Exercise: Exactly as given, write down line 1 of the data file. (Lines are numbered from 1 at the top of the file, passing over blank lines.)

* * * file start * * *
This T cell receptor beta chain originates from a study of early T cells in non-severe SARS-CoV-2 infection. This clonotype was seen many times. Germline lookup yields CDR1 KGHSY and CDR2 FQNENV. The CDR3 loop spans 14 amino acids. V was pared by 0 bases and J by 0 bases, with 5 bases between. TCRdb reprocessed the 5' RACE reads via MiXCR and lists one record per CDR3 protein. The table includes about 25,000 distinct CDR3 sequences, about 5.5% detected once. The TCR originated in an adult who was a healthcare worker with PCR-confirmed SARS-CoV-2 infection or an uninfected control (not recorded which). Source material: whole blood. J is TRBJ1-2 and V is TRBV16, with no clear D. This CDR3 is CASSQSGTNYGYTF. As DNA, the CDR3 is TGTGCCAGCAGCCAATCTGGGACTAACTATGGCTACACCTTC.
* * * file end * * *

This T cell receptor beta chain originates from a study of early T cells in non-severe SARS-CoV-2 infection. This clonotype was seen many times. Germline lookup yields CDR1 KGHSY and CDR2 FQNENV. The CDR3 loop spans 14 amino acids. V was pared by 0 bases and J by 0 bases, with 5 bases between. TCRdb reprocessed the 5' RACE reads via MiXCR and lists one record per CDR3 protein. The table includes about 25,000 distinct CDR3 sequences, about 5.5% detected once. The TCR originated in an adult who was a healthcare worker with PCR-confirmed SARS-CoV-2 infection or an uninfected control (not recorded which). Source material: whole blood. J is TRBJ1-2 and V is TRBV16, with no clear D. This CDR3 is CASSQSGTNYGYTF. As DNA, the CDR3 is TGTGCCAGCAGCCAATCTGGGACTAACTATGGCTACACCTTC.